There is a staggering difference between the return on investment (ROI) that a venture capitalist seeks (some more than 50 percent per year) compared to the ROI that a large company may seek (some are at 7 percent per year) from a potential business acquisition. The difference often takes business sellers — and even business brokers — by surprise, but it makes perfect sense.
Although some acquirers speak in terms of multiple of earnings when they discuss pricing on a business, in the end it all comes down to future earnings, and how much of those earnings are available as a payback on the initial investment. Return on investment (or return on equity) is a method of measuring that payback, and it involves forecasting out the cash flow of the acquisition vs. the initial investment and calculating the rate of return.
We just finished estimating the value of a product line for which the most likely acquiring candidate would be a large company. Large companies typically have fairly low cost of capital. They can raise money by selling stock or they can raise money using debt. An average of these sources is called the weighted average cost of capital, or WACC. When a company looks at a project, they often compare the rate of return to their internal cost of raising money, their WACC. If the project such as an acquisition returns more than the WACC, it is considered a good deal, since they can make more money with the project than it costs to get the money. A typical WACC for a large, mature company in a low risk area can be 7 or 8 percent (for example, their debt cost is basically prime or even lower).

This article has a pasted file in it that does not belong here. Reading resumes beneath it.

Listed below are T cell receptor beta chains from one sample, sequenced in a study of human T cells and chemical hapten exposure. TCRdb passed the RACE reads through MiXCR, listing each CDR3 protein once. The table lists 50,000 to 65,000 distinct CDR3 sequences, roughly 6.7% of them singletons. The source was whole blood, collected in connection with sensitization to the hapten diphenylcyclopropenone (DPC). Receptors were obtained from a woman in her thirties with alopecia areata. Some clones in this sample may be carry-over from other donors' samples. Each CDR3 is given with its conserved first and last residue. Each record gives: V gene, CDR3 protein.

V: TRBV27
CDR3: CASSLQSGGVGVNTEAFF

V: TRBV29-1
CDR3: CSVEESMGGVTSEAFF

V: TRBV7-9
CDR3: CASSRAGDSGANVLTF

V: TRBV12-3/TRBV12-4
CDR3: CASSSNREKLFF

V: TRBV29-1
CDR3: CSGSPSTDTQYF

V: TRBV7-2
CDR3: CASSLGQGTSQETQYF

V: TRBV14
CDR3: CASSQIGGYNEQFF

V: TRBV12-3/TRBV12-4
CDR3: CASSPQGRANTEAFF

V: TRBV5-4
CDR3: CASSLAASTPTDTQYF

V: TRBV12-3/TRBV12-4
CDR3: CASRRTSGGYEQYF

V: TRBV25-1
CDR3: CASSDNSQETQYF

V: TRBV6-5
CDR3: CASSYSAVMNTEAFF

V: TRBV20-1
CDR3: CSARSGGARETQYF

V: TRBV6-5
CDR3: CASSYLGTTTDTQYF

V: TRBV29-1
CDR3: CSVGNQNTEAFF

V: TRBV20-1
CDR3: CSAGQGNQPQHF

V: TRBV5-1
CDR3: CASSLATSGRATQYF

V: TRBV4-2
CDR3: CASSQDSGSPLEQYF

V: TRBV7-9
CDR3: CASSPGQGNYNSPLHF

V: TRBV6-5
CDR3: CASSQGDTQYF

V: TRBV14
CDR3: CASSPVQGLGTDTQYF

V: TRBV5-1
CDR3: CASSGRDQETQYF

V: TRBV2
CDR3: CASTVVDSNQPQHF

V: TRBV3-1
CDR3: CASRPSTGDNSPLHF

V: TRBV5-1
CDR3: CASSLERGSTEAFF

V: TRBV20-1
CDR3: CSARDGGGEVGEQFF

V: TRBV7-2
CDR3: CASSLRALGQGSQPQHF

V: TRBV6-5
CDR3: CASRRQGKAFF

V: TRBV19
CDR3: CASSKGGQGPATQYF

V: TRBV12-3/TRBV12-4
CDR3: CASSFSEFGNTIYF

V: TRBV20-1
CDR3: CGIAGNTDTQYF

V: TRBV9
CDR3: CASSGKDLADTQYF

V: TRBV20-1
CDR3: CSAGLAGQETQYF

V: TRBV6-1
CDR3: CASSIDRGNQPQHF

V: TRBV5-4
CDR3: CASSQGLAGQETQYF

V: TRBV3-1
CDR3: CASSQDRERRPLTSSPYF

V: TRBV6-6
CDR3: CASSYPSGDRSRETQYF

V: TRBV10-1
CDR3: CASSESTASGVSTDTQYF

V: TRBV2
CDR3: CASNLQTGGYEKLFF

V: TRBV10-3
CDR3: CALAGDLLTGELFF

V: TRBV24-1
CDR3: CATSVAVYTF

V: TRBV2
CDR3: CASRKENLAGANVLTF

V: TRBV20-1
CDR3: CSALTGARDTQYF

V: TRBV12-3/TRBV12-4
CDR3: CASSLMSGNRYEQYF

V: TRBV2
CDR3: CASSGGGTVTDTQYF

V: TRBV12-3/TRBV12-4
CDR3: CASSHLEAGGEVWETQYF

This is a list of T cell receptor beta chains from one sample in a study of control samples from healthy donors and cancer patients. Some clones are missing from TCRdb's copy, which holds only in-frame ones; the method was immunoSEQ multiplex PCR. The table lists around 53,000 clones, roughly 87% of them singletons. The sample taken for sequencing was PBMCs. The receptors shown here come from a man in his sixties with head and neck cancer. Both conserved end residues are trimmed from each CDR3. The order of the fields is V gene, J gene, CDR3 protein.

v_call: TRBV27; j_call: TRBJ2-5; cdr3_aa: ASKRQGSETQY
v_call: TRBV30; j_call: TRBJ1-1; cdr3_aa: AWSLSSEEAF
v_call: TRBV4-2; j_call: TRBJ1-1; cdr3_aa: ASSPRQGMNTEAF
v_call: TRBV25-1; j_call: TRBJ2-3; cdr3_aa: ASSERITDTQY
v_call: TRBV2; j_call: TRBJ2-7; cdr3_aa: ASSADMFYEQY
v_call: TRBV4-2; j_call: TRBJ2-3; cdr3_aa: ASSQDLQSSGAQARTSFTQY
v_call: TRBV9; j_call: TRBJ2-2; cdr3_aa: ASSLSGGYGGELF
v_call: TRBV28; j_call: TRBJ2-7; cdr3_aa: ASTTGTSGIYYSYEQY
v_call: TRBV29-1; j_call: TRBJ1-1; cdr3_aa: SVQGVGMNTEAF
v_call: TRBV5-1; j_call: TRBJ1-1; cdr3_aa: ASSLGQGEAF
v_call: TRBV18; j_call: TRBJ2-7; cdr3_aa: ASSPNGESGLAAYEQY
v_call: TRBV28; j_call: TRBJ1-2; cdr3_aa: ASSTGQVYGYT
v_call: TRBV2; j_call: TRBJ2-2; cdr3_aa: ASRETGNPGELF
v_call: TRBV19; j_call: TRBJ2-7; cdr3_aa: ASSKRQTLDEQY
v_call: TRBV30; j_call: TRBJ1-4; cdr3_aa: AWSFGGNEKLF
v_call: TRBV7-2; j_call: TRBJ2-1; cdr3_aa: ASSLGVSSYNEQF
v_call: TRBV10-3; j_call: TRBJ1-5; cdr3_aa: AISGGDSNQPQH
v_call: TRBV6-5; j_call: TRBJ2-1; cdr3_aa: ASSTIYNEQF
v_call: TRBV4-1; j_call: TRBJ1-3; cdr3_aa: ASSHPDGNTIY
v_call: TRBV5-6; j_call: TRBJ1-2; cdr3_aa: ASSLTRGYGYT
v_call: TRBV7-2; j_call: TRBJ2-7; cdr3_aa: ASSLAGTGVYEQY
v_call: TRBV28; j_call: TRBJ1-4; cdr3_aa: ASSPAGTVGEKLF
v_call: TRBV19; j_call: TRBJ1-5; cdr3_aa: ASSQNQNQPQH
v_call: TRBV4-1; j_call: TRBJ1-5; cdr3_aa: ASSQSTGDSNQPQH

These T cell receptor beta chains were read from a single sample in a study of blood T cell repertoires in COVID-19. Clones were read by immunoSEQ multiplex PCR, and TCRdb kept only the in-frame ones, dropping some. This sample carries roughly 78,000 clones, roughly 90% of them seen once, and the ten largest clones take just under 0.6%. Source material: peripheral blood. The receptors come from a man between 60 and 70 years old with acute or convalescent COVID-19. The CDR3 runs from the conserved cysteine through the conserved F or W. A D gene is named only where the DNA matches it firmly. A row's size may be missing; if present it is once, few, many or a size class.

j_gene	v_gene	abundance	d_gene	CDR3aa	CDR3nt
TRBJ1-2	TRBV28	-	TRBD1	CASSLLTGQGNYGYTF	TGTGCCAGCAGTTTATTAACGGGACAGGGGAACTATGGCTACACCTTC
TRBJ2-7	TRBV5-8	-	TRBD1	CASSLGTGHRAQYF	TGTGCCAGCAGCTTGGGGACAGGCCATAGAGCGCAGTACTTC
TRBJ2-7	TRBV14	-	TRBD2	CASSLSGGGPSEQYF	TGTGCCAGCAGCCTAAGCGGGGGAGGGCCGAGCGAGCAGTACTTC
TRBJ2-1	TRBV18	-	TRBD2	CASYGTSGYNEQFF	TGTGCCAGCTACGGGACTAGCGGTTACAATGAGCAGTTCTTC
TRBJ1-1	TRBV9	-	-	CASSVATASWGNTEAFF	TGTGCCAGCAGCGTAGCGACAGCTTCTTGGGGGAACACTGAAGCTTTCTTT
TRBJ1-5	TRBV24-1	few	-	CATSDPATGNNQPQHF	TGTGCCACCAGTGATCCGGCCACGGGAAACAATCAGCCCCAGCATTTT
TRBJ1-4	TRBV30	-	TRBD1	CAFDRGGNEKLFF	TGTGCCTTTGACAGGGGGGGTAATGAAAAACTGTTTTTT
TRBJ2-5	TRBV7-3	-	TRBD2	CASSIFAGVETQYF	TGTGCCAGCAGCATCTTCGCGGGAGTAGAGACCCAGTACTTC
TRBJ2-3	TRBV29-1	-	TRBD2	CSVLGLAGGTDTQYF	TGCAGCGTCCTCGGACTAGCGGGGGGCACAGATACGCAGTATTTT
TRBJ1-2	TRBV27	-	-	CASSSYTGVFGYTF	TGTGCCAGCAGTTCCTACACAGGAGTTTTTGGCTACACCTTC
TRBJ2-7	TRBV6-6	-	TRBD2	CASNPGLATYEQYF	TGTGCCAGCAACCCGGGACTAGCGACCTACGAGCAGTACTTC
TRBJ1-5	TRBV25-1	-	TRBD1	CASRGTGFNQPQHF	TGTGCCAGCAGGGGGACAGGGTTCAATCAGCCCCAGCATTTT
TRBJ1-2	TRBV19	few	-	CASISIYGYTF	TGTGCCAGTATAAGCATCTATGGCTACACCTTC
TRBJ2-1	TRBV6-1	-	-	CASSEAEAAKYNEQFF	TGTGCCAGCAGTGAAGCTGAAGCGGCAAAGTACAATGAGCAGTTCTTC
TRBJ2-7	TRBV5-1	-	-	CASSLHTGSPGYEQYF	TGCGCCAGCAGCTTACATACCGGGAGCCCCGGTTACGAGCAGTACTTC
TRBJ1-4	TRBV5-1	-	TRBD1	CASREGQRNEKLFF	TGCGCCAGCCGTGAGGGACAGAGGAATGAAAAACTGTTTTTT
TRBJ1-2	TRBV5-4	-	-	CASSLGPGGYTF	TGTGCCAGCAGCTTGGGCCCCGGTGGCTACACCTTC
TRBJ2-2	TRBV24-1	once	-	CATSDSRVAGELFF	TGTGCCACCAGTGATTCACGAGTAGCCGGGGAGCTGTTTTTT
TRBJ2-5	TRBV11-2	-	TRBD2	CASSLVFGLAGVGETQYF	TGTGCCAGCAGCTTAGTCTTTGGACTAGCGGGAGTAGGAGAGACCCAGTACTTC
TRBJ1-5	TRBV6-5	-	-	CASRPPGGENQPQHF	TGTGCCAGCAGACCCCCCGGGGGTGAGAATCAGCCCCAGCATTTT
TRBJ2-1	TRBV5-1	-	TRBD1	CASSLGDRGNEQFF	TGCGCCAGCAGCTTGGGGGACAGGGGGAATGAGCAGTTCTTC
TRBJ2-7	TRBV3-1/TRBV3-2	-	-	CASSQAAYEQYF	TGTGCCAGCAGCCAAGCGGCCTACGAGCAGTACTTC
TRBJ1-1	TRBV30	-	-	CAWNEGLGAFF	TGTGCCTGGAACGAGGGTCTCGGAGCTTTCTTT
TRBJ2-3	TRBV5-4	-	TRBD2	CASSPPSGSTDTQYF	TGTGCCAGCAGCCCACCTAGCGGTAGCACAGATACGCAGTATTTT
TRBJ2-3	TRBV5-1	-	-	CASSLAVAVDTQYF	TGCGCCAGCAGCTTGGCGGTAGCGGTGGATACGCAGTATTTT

However, risk raises the required ROI by a significant amount. Private equity groups (PEGs) typically require 35 percent per year return on their investment. PEGs typically invest in mature, fairly stable profit generating companies, as compared to Venture Capitalists (VCs) that invest in early stage, often pre-revenue companies. VCs require 50 percent or even more per year.
The difference is the risk. In fact, trained business appraisers will “build up” the discount rate (essentially ROI) used for valuations. They’ll start with the low risk discount rate, very similar to what a large stable company uses, and then add risk premiums. There are significant risk premiums added just by the fact that a company is small. In some high risk tech areas they end up with 50 percent.
That discount rate is applied to future estimated cash flows. A high risk technology venture with huge future “potential” cash flows will be discounted fairly heavily because of the risk premium associated with that industry. And it makes sense, doesn’t it? Many technology ventures have a large payoff – IF they succeed. Many don’t. By requiring 50 percent ROI, the VCs acknowledge that they’ll make good money with the successes, but that for many of their investments there won’t be a big payoff.
By the way, private buyers that pay three times earnings for a business are, in effect, requiring 25 to 30 percent ROI, even if they don’t do the calculations.